Many of these conversations stem from—wait for it—books, and lately, specifically, from biographies. Even though the girls are back in school, we still do one day of studying at home, and I’ve commandeered a good portion of that day for read-alouds. A good portion of that time, I’ve dedicated to reading biographies. So I am always keeping an eye out for good biographies, and Empowered is one of my favorite finds yet.

Empowered, by Catherine Parks | Little Book, Big Story

Empowered is an anthology of biographies—each one readable in a long sitting or two or three shorter ones—of Christian women from a variety of backgrounds and circumstances. Catherine Parks shows how each woman’s story displays God’s glory and power, emphasizing that the things the women accomplished were not the product of mere grit, but of God’s strength made manifest through them. He is a God who equips us to do far more than we could do alone, and each of these stories demonstrates that.

The anthology format allows Parks to share that good news not just once, but eleven times through the lives of eleven very different women. Though we read about women from all over the world living at different points throughout history, Parks makes it clear who the story is really about: God’s hand in each woman’s life becomes the unifying thread that holds story to story.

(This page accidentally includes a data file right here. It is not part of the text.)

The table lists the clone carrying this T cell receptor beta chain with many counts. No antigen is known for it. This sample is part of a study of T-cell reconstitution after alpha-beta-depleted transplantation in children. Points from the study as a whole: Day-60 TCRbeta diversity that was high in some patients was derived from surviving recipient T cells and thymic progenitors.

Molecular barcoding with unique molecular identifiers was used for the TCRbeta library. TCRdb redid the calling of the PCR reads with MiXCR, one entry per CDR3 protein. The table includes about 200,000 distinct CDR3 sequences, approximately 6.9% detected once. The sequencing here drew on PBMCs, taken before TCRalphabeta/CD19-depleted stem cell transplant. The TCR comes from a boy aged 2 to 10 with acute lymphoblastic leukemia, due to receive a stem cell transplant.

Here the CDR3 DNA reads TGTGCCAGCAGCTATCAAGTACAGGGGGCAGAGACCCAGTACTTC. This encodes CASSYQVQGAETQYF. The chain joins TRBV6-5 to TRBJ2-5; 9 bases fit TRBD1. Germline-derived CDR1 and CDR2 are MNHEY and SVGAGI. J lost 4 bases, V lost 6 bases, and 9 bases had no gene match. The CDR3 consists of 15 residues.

Empowered, by Catherine Parks | Little Book, Big Story

I would be remiss if I failed to mention Breezy Brookshire’s illustrations—they were the reason I purchased the book. Her beautiful pencil and ink drawings make each women seem like someone you’d like to know, someone who is glad to see you.

We read about Joni Erickson Tada first, and that led naturally to looking at her paintings and listening to one of her talks (because you can take the mom out the homeschool, but . . . ). And this led naturally to more of those fabulous big kid conversations: deep reflections from the eleven-year-old, questions about quadriplegia from the nine-year-old, and, from the five-year-old: “Mom? Why don’t skeletons have ears?” Josie had wandered off somewhere, probably looking for the cat.

* The novelty of new colored pencils and cozy reading rugs has worn off, and now Phoebe fully understands how someone might miss her mom while at school.


Footnote

Catherine Parks has also written a companion book for boys, titled Strong. I own it but haven’t read it yet, though my hopes for it are high.